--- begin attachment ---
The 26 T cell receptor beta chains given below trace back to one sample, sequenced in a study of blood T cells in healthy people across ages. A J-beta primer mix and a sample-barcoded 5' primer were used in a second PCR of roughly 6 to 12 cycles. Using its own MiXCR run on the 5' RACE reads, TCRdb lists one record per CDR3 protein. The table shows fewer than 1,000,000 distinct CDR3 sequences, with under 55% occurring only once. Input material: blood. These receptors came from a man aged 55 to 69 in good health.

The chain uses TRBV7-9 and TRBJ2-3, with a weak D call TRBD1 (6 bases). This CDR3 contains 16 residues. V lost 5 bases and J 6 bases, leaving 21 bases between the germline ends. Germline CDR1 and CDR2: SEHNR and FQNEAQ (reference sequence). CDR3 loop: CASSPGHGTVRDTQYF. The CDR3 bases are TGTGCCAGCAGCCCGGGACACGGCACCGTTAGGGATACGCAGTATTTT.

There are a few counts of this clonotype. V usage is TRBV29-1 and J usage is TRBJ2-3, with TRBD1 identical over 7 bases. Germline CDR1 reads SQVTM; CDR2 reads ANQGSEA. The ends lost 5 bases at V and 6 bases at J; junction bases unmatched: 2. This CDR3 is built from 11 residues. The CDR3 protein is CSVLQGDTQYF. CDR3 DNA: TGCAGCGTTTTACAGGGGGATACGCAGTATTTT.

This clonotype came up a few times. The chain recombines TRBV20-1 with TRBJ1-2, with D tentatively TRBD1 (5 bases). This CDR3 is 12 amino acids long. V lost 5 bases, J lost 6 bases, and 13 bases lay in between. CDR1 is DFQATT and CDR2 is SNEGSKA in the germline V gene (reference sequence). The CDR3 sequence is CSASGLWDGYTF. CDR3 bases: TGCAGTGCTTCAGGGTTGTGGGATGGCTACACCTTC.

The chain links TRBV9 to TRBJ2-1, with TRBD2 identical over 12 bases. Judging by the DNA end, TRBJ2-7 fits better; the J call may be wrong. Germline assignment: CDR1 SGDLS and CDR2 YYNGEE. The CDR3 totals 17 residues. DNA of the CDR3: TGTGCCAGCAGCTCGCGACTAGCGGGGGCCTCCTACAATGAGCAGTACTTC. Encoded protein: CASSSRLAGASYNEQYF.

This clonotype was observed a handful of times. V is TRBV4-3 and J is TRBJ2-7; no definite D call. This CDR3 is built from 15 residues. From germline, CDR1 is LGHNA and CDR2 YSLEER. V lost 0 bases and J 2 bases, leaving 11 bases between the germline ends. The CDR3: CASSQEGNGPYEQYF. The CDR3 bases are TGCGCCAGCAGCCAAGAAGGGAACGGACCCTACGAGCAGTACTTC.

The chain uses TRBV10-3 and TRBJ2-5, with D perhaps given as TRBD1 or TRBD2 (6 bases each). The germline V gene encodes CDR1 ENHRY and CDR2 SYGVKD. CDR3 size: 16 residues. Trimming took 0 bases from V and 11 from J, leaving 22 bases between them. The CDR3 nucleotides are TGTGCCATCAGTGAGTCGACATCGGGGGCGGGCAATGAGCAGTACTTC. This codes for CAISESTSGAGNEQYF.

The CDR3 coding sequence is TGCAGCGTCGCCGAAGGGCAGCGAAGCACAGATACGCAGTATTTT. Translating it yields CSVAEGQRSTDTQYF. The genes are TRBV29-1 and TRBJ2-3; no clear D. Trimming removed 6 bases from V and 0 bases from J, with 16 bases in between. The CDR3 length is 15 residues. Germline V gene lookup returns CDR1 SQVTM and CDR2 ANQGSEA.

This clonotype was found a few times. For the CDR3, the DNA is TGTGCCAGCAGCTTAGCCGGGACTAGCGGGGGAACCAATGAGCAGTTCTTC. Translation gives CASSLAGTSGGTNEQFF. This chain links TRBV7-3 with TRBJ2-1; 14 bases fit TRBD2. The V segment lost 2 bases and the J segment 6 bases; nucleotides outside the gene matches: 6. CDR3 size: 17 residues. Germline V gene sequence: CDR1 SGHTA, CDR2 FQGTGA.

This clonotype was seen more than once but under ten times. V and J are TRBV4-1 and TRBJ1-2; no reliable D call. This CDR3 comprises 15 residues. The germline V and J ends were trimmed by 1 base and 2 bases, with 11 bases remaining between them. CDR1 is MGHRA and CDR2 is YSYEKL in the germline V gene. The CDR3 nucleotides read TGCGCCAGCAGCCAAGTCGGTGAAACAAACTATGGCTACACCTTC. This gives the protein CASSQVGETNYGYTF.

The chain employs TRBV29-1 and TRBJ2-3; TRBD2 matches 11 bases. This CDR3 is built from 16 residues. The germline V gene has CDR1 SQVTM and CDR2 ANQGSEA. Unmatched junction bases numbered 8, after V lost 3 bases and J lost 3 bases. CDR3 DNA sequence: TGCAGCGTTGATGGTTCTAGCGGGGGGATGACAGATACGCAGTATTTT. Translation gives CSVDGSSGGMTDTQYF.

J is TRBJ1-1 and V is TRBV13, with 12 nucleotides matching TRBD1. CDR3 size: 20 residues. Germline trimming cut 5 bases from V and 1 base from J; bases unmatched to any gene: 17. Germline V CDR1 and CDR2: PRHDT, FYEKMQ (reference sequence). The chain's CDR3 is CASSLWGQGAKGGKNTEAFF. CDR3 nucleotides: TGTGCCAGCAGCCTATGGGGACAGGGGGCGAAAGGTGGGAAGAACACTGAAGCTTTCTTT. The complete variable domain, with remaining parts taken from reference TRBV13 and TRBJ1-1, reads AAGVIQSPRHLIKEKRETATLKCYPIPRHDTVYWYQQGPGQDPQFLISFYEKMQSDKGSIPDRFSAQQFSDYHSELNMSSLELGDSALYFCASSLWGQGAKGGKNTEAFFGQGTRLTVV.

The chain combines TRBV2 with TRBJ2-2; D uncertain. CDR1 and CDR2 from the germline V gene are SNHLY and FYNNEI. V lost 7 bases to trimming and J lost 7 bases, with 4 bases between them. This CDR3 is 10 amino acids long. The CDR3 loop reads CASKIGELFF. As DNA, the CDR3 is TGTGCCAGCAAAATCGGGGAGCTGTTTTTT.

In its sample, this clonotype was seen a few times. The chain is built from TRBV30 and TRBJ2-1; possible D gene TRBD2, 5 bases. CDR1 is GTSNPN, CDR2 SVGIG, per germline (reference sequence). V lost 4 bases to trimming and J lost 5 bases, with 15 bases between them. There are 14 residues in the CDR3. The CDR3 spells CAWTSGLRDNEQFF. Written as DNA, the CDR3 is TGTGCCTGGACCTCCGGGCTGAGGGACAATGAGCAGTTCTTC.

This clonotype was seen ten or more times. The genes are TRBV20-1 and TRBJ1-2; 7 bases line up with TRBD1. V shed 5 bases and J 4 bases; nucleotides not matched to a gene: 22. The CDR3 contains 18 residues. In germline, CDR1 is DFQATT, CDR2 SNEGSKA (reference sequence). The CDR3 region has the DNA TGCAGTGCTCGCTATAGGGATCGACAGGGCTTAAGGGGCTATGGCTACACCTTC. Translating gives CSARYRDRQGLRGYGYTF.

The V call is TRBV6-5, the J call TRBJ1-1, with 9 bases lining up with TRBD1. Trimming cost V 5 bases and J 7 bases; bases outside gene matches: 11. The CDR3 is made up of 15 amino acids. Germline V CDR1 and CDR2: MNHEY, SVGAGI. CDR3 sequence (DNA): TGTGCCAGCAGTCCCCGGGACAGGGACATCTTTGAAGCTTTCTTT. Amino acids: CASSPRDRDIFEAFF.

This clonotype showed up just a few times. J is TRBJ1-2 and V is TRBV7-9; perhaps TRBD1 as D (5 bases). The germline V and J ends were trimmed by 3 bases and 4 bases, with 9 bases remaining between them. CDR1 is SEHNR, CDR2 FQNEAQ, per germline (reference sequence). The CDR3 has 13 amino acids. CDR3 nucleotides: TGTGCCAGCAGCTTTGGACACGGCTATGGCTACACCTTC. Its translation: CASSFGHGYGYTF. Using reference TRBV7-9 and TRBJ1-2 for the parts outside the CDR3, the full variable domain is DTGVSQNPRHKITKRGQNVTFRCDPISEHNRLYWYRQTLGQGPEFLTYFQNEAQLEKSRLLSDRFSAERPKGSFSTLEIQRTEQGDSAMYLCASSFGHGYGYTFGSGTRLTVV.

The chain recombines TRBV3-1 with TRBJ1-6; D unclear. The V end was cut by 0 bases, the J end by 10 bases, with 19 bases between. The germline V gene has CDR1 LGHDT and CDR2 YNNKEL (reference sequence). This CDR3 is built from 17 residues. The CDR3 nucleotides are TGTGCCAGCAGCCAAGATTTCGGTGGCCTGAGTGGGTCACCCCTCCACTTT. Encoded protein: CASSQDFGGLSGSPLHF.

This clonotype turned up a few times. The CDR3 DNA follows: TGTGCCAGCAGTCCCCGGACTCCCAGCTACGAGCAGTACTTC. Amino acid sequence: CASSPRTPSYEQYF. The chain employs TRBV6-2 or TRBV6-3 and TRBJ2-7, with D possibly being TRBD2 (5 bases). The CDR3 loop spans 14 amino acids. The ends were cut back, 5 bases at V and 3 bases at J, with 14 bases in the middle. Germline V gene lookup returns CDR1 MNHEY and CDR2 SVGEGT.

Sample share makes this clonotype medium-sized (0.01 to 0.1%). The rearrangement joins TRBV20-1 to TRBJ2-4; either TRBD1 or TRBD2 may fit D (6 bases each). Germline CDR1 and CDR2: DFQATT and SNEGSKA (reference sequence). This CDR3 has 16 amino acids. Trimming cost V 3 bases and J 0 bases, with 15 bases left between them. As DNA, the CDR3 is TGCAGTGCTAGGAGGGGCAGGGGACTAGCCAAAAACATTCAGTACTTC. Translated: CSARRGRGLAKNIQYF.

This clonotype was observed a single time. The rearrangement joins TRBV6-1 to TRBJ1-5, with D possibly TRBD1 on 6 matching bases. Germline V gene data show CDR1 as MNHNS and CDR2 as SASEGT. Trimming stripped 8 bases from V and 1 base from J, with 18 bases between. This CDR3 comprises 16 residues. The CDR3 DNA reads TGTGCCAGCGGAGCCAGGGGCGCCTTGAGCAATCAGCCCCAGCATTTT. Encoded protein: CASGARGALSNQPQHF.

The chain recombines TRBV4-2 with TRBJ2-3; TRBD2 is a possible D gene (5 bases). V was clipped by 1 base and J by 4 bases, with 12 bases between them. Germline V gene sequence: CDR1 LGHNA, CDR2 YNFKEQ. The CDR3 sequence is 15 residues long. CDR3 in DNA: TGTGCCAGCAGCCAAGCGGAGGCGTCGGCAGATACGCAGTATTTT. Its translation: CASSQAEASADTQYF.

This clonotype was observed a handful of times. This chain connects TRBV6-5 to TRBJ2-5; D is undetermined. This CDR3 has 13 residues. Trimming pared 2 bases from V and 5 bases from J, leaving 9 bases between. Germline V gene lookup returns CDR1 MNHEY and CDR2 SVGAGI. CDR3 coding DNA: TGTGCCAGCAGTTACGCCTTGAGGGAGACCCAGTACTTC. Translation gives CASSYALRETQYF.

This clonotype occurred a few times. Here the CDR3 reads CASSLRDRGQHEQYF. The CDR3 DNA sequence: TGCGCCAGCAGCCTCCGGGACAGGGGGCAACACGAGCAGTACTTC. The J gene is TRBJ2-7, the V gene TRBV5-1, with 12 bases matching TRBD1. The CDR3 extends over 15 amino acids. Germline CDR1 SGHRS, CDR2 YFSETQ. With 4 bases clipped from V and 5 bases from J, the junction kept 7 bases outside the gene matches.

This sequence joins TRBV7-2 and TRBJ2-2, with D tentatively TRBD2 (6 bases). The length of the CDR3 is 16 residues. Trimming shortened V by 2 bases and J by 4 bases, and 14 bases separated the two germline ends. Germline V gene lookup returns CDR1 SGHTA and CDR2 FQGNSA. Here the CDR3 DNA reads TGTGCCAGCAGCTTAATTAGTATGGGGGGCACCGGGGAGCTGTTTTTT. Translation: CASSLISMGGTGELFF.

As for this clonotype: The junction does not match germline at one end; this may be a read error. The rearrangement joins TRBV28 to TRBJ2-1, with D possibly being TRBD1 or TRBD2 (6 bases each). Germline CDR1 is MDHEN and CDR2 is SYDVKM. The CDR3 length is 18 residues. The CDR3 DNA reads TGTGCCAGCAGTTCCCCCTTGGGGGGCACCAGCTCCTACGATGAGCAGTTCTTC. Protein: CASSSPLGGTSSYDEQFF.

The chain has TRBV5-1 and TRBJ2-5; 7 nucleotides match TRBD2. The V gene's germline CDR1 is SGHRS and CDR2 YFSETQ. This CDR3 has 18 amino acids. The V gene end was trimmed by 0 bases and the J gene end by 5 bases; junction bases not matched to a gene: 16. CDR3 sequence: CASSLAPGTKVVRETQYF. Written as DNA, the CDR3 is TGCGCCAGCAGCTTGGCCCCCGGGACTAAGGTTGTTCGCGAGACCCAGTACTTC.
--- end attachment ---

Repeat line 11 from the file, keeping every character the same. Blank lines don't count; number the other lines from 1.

The chain employs TRBV29-1 and TRBJ2-3; TRBD2 matches 11 bases. This CDR3 is built from 16 residues. The germline V gene has CDR1 SQVTM and CDR2 ANQGSEA. Unmatched junction bases numbered 8, after V lost 3 bases and J lost 3 bases. CDR3 DNA sequence: TGCAGCGTTGATGGTTCTAGCGGGGGGATGACAGATACGCAGTATTTT. Translation gives CSVDGSSGGMTDTQYF.